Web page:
Skip to content

Epidemiology: looking back on 2012 and looking forward to 2013

January 16, 2013

Wave erasing 2012 written on the sand with 2013 on foreground2012 was a gratifying year, filled with discussions on future directions in epidemiology that were open, productive, and creative.  The NHLBI Digital Forum has been one avenue of discussion and we appreciate all of the contributions that we received.  Several of the discussions led to specific actions within the NHLBI’s Epidemiology Branch.  A workshop is being planned for 2013 that will focus on the value, strengths, and weaknesses of embedding clinical trials within observational studies.  A second workshop is being planned for 2013 assessing the role of existing medical data collection systems in surveillance of cardiovascular diseases.  There will be additional emphasis on developing methods to obtain higher quality data at lower costs. 

In this post, we now ask an open question to our readers:  for 2013, what do you think should be a high priority Funding Opportunity Announcement for observational studies that could be proposed by the NHLBI?

Posted by the Epidemiology Branch, NHLBI

One Comment leave one →
  1. Stephen Rich permalink
    February 2, 2013 11:13 am

    In this era of reduced support for research, the NHLBI has to leverage its existing resources that represent an investment in future science and applicability to reduce the burden of heart, lung and blood disorders. One of the largest allocations by the NHLBI has been in the establishing the population laboratory for cardiovascular diseases, represented by cohorts such as ARIC, CARDIA, CHS, Framingham, Jackson Heart, MESA, WHI and others. As these cohorts (with the possible exception of CHS) have continued to follow the progression of risk factors and predictors of disease, they have also been pushing boundaries in imaging, biochemical markers (biomarkes) and genomics. A possible limitation is that these initiatives have been driven through the individual cohorts and through cohort-member ancillary studies; thus, with the large population base and historical data available, the ability to integrate harmonized measures across cohorts is limited, often to a series of standard measurements that may not be the most innovative. Thus, I would see as important initiatives for the future relate to a greater coordination of the cohorts in part (but not fully) to (a) continue the follow-up and measurement in all cohorts of emergent risk factors and biomarkers, (b) stimulate the integration of basic science within the cohorts to address fundamental questions of biology related to measured outcomes, and (c) reach out more effectively to basic and clinical investigators who have not been aligned with the cohorts to bring new technologies and concepts (e.g., more vascular biology, immunology and cell biology) that can utilize existing data/samples or target the collection of new data. Thus, coordination, integration and expansion to maximize the existing (and future) investment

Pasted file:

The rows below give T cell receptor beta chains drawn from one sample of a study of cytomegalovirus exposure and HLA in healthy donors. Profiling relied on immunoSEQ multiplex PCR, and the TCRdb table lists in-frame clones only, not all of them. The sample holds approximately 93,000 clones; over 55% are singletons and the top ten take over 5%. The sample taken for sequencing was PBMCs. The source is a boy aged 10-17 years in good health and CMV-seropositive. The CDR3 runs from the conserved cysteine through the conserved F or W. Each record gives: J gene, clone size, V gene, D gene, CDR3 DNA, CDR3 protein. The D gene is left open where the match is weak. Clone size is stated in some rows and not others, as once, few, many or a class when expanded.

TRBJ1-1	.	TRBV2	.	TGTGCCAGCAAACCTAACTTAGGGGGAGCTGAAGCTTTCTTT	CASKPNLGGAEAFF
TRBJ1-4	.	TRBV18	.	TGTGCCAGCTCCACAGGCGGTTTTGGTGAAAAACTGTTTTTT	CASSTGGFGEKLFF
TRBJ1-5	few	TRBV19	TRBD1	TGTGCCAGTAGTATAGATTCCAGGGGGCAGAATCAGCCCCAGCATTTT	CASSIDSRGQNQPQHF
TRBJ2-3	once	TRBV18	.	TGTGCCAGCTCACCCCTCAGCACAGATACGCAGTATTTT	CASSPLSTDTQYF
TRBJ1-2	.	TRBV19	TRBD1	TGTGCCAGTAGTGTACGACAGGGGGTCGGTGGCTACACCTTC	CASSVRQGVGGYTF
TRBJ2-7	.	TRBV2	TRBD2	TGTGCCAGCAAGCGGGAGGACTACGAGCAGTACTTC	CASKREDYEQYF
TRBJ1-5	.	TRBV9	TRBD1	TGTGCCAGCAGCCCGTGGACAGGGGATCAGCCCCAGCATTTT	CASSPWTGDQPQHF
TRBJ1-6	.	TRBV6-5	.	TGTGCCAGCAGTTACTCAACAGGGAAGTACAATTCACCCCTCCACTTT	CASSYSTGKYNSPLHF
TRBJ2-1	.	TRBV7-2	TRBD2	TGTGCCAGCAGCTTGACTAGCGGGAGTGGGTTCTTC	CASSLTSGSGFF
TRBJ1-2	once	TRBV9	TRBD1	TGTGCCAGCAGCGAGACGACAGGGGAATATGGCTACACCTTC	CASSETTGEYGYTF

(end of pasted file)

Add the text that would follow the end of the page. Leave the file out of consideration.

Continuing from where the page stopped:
Leave a Comment

Fill in your details below or click an icon to log in:

WordPress.com Logo

You are commenting using your WordPress.com account. Log Out / Change )

Twitter picture

You are commenting using your Twitter account. Log Out / Change )

Facebook photo

You are commenting using your Facebook account. Log Out / Change )

Google+ photo

You are commenting using your Google+ account. Log Out / Change )

Connecting to %s

Follow

Get every new post delivered to your Inbox.

Join 134 other followers